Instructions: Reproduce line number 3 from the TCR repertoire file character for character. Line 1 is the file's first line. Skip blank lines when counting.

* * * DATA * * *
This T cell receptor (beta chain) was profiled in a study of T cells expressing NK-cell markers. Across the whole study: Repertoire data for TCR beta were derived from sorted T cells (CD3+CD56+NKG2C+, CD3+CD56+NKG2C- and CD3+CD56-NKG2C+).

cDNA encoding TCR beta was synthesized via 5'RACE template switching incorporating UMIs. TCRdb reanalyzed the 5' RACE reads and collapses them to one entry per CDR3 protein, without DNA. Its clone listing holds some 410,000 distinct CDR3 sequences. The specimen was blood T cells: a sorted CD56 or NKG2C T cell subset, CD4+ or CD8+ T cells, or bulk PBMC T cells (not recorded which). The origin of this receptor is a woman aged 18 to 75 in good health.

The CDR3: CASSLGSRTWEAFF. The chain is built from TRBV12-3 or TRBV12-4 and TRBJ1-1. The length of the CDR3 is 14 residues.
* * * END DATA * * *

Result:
The CDR3: CASSLGSRTWEAFF. The chain is built from TRBV12-3 or TRBV12-4 and TRBJ1-1. The length of the CDR3 is 14 residues.